Running a Hundred
A Whole Life in a Day
By Kelly Lance
Photos by Tony Salazar, Tempus Photo/Design
I don’t know how many times I’ve fallen. Two? Twenty? But this time I’m lying face down in Victor Creek. Groping for the far bank, I stumble to my feet and find myself smiling, strangely amused at my own plight. This is what I signed up for, the adventure . . . living life.
It’s late summer of 2013 and I’m in midst of the Idaho Mountain Trail Ultra Festival (IMTUF), a run in the Salmon River Mountains with a combined elevation gain of about twenty-two-thousand feet along its one hundred-plus miles (emphasis on “plus”) across eight passes. It starts and ends at Burgdorf Hot Springs north of McCall.
The long day begins in the early morning dark at Burgdorf with a course description given to the runners by the race’s founder and director, Jeremy Humphrey, and fellow race director Ben Blessing. The previous year, when I finished second in the IMTUF with a time just under twenty-four hours, I suggested to Jer that I would like to see what I had missed on the trail during the night. This year, the course will go in the opposite direction. I don’t know if Jer has done this to please me, but I like to think so.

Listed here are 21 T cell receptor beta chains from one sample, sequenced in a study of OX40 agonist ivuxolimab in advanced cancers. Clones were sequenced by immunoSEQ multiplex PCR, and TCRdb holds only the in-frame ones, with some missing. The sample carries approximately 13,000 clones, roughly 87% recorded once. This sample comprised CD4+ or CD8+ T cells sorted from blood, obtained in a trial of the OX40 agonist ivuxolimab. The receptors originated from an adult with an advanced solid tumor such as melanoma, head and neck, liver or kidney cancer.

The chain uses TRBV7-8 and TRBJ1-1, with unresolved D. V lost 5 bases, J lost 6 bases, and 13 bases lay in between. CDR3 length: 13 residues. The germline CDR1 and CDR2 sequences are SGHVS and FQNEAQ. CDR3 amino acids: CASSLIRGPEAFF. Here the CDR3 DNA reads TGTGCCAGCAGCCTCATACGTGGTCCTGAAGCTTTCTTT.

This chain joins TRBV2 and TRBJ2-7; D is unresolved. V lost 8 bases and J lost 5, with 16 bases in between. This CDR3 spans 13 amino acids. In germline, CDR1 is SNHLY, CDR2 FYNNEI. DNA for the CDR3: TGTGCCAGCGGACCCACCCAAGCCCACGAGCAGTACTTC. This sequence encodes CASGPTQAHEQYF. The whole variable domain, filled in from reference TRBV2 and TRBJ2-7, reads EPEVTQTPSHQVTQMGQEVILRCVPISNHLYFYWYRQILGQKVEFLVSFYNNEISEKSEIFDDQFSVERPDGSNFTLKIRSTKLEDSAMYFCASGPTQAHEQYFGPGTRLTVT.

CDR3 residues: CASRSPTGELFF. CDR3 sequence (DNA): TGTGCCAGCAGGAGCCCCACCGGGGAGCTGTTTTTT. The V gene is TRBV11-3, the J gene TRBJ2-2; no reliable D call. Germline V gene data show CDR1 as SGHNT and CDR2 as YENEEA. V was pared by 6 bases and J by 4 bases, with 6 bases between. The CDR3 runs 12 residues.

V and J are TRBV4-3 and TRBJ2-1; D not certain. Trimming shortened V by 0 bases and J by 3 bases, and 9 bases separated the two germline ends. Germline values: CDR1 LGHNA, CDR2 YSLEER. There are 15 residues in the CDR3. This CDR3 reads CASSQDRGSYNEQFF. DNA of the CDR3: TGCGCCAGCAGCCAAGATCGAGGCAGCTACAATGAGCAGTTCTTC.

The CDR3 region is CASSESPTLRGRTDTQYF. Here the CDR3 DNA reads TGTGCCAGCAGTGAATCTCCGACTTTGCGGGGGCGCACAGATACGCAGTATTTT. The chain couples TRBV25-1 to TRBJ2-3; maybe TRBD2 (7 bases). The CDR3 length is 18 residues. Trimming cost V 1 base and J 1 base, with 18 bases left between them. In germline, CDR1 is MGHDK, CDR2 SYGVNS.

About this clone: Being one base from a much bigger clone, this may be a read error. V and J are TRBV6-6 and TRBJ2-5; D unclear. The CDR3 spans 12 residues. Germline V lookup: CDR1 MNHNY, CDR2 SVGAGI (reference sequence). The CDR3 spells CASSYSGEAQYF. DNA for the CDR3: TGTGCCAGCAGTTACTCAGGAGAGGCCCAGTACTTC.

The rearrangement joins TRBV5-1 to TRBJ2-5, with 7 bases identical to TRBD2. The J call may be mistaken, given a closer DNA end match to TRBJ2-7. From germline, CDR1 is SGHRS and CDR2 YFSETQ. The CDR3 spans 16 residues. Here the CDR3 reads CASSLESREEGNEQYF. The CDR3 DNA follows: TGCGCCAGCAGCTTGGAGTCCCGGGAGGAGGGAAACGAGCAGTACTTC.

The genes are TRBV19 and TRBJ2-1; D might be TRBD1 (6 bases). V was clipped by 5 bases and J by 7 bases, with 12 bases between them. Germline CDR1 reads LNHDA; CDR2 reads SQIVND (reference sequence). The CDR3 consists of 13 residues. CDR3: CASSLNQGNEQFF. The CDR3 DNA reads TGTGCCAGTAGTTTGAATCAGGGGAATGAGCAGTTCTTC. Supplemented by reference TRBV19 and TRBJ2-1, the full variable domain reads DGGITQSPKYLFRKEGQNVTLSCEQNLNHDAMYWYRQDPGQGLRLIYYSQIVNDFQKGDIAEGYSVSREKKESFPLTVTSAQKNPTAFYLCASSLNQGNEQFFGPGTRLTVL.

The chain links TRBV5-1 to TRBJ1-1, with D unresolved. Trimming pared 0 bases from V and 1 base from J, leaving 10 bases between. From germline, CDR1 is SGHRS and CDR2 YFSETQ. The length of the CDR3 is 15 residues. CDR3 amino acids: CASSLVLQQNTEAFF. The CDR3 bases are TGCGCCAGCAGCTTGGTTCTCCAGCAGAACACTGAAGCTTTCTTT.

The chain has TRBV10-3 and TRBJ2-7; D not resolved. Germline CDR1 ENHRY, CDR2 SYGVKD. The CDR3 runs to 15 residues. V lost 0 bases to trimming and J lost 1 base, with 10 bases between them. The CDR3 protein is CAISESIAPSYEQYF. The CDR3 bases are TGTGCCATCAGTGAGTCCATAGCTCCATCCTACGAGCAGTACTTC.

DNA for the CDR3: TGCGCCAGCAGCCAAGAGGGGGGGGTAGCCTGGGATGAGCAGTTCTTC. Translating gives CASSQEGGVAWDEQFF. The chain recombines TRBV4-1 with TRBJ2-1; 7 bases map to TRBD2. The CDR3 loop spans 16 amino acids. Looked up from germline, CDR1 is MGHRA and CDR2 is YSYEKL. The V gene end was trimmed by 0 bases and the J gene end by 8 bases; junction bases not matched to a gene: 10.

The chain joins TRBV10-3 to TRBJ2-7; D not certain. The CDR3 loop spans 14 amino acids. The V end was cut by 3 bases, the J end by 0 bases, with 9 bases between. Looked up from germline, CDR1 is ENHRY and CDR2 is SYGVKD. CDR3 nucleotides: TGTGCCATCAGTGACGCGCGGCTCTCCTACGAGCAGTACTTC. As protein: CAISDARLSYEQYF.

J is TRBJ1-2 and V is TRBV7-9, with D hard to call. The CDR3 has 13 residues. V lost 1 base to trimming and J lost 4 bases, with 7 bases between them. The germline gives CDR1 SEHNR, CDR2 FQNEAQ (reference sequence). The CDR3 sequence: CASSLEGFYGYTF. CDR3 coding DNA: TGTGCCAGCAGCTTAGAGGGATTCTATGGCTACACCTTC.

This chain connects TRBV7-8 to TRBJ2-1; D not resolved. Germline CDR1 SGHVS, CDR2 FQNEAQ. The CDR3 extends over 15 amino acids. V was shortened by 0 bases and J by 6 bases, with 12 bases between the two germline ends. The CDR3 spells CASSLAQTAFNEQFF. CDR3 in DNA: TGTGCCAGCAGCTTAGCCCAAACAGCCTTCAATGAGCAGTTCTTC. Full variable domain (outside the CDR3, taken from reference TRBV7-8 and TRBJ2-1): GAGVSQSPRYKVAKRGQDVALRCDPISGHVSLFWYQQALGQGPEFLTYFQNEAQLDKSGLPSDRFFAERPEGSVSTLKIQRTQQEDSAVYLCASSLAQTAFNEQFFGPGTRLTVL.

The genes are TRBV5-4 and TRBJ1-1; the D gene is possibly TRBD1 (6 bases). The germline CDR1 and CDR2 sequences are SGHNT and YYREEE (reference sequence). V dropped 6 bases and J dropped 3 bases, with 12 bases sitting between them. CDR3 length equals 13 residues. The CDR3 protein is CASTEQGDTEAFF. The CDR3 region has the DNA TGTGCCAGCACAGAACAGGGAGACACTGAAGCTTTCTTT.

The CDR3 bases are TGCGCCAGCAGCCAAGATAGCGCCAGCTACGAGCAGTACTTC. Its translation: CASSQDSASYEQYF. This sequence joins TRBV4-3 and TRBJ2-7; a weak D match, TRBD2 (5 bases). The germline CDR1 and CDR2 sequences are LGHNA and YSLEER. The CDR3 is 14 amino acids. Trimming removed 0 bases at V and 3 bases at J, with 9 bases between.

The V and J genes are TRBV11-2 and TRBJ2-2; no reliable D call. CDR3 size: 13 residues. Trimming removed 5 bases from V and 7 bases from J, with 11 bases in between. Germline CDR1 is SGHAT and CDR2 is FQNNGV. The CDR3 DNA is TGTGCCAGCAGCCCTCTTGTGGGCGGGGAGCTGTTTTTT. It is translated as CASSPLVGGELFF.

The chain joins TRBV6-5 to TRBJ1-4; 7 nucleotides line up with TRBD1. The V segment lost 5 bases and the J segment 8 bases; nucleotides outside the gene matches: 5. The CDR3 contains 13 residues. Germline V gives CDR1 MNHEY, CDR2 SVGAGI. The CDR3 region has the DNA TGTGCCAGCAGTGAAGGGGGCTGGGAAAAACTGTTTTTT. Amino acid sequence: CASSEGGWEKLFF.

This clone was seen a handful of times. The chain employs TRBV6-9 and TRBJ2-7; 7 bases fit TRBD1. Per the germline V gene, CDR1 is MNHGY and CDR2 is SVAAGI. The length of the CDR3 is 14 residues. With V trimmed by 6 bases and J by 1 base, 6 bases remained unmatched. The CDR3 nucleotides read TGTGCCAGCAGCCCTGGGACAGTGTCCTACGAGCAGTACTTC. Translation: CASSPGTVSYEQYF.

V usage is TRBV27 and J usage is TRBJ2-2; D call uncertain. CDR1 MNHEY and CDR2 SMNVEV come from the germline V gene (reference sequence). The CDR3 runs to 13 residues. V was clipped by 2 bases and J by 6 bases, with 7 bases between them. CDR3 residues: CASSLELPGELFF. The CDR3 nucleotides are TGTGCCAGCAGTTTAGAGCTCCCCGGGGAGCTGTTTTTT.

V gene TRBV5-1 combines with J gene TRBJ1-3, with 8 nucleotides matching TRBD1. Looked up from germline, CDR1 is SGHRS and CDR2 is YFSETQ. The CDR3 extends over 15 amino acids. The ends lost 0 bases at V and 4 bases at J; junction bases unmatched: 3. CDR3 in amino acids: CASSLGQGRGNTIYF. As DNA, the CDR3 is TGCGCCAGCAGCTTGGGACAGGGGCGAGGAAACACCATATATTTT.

I look around, recognizing several of the entrants. A border collie on a leash approaches my dog, as if to say hello.
“I’m Ann,” the woman on the other end of the leash says.
It all comes together: this is Ann Trason. Before ultra-running was known to most people, Ann had broken world records and had won the prestigious Western States 100 more than anyone else. This will be her first hundred-miler in years, at age fifty-three. Only nineteen of the thirty-one entrants will finish, and Ann will place tenth.
The stars are still out when a small crowd gathers around the runners, who are adorned with compression socks, down puffies, headlamps, arm sleeves, and hydration packs.
“Five minutes to race start!” says Jeremy.